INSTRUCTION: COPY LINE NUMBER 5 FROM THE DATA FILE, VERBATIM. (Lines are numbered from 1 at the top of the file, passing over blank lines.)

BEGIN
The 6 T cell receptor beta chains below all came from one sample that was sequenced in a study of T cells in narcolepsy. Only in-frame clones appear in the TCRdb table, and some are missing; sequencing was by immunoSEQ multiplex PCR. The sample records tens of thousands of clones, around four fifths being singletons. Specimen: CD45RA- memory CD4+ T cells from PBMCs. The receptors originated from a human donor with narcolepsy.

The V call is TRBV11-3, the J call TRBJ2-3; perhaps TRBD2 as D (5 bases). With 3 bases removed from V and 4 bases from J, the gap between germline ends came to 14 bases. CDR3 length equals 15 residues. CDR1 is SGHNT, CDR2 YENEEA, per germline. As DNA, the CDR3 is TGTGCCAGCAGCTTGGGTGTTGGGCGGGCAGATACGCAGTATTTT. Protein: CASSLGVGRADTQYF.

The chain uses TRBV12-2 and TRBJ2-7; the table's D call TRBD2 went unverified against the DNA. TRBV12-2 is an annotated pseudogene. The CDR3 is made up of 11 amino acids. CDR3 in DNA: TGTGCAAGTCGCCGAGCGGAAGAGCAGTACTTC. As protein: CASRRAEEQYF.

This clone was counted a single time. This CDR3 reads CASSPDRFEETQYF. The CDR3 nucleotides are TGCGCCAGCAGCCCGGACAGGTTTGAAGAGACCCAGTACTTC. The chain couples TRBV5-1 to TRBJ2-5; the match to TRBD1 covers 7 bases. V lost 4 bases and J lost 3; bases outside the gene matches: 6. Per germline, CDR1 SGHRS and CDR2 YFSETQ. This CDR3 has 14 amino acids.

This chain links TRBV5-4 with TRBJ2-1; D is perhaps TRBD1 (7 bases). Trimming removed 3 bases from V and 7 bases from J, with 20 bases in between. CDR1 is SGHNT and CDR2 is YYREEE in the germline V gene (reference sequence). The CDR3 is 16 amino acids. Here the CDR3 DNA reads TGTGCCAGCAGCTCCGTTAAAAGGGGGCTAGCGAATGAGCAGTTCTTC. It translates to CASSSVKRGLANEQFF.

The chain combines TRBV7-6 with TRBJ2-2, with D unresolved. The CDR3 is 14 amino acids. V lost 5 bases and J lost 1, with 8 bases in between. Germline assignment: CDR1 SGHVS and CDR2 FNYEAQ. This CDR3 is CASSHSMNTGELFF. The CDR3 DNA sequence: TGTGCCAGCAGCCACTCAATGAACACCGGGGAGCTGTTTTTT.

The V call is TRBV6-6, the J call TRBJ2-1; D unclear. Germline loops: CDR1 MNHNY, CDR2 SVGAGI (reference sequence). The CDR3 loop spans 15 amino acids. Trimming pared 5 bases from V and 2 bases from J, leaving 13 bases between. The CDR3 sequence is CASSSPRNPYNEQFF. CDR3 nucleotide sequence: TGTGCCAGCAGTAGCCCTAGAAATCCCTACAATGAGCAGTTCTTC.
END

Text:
This chain links TRBV5-4 with TRBJ2-1; D is perhaps TRBD1 (7 bases). Trimming removed 3 bases from V and 7 bases from J, with 20 bases in between. CDR1 is SGHNT and CDR2 is YYREEE in the germline V gene (reference sequence). The CDR3 is 16 amino acids. Here the CDR3 DNA reads TGTGCCAGCAGCTCCGTTAAAAGGGGGCTAGCGAATGAGCAGTTCTTC. It translates to CASSSVKRGLANEQFF.